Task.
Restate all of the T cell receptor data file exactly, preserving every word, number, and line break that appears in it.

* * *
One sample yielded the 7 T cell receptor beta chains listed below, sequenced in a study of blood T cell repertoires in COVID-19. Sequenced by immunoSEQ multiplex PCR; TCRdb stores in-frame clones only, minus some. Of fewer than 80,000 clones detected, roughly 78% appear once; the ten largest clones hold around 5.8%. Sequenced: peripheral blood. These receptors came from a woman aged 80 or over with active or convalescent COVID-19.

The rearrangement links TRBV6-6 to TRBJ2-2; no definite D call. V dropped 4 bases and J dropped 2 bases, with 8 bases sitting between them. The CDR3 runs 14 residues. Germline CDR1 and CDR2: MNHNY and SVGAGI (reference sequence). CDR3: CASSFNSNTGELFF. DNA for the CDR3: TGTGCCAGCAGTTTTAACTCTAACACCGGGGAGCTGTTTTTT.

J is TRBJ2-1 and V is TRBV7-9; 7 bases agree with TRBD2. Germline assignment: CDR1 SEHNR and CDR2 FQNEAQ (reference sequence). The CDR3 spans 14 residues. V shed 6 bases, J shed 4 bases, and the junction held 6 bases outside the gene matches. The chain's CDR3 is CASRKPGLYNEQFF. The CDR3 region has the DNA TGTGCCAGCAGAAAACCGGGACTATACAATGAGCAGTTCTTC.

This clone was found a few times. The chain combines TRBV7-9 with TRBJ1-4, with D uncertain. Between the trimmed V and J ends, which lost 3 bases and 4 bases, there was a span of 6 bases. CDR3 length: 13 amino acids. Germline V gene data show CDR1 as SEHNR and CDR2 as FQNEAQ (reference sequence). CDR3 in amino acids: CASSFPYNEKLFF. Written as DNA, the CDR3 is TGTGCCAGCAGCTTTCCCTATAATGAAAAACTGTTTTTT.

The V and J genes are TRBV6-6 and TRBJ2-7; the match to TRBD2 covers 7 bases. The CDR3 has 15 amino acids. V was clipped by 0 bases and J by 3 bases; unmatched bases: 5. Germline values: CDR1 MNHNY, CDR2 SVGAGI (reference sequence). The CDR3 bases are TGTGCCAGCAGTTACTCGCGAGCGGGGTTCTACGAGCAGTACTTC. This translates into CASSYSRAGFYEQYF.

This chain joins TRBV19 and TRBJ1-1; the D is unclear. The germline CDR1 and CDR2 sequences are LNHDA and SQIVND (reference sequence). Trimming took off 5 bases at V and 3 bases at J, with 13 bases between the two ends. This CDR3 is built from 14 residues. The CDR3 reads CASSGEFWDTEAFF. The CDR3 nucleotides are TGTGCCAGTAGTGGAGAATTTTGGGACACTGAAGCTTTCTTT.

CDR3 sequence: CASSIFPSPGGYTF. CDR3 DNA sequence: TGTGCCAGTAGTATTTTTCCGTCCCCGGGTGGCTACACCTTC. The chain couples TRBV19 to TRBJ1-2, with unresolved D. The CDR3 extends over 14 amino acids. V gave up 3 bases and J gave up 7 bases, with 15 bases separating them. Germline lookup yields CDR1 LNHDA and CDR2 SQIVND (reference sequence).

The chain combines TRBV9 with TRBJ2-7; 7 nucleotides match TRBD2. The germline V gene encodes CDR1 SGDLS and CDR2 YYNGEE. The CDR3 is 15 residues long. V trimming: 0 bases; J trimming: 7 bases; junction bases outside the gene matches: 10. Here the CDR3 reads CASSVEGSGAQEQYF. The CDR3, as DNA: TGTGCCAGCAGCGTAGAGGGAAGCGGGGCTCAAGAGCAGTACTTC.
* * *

One sample yielded the 7 T cell receptor beta chains listed below, sequenced in a study of blood T cell repertoires in COVID-19. Sequenced by immunoSEQ multiplex PCR; TCRdb stores in-frame clones only, minus some. Of fewer than 80,000 clones detected, roughly 78% appear once; the ten largest clones hold around 5.8%. Sequenced: peripheral blood. These receptors came from a woman aged 80 or over with active or convalescent COVID-19.

The rearrangement links TRBV6-6 to TRBJ2-2; no definite D call. V dropped 4 bases and J dropped 2 bases, with 8 bases sitting between them. The CDR3 runs 14 residues. Germline CDR1 and CDR2: MNHNY and SVGAGI (reference sequence). CDR3: CASSFNSNTGELFF. DNA for the CDR3: TGTGCCAGCAGTTTTAACTCTAACACCGGGGAGCTGTTTTTT.

J is TRBJ2-1 and V is TRBV7-9; 7 bases agree with TRBD2. Germline assignment: CDR1 SEHNR and CDR2 FQNEAQ (reference sequence). The CDR3 spans 14 residues. V shed 6 bases, J shed 4 bases, and the junction held 6 bases outside the gene matches. The chain's CDR3 is CASRKPGLYNEQFF. The CDR3 region has the DNA TGTGCCAGCAGAAAACCGGGACTATACAATGAGCAGTTCTTC.

This clone was found a few times. The chain combines TRBV7-9 with TRBJ1-4, with D uncertain. Between the trimmed V and J ends, which lost 3 bases and 4 bases, there was a span of 6 bases. CDR3 length: 13 amino acids. Germline V gene data show CDR1 as SEHNR and CDR2 as FQNEAQ (reference sequence). CDR3 in amino acids: CASSFPYNEKLFF. Written as DNA, the CDR3 is TGTGCCAGCAGCTTTCCCTATAATGAAAAACTGTTTTTT.

The V and J genes are TRBV6-6 and TRBJ2-7; the match to TRBD2 covers 7 bases. The CDR3 has 15 amino acids. V was clipped by 0 bases and J by 3 bases; unmatched bases: 5. Germline values: CDR1 MNHNY, CDR2 SVGAGI (reference sequence). The CDR3 bases are TGTGCCAGCAGTTACTCGCGAGCGGGGTTCTACGAGCAGTACTTC. This translates into CASSYSRAGFYEQYF.

This chain joins TRBV19 and TRBJ1-1; the D is unclear. The germline CDR1 and CDR2 sequences are LNHDA and SQIVND (reference sequence). Trimming took off 5 bases at V and 3 bases at J, with 13 bases between the two ends. This CDR3 is built from 14 residues. The CDR3 reads CASSGEFWDTEAFF. The CDR3 nucleotides are TGTGCCAGTAGTGGAGAATTTTGGGACACTGAAGCTTTCTTT.

CDR3 sequence: CASSIFPSPGGYTF. CDR3 DNA sequence: TGTGCCAGTAGTATTTTTCCGTCCCCGGGTGGCTACACCTTC. The chain couples TRBV19 to TRBJ1-2, with unresolved D. The CDR3 extends over 14 amino acids. V gave up 3 bases and J gave up 7 bases, with 15 bases separating them. Germline lookup yields CDR1 LNHDA and CDR2 SQIVND (reference sequence).

The chain combines TRBV9 with TRBJ2-7; 7 nucleotides match TRBD2. The germline V gene encodes CDR1 SGDLS and CDR2 YYNGEE. The CDR3 is 15 residues long. V trimming: 0 bases; J trimming: 7 bases; junction bases outside the gene matches: 10. Here the CDR3 reads CASSVEGSGAQEQYF. The CDR3, as DNA: TGTGCCAGCAGCGTAGAGGGAAGCGGGGCTCAAGAGCAGTACTTC.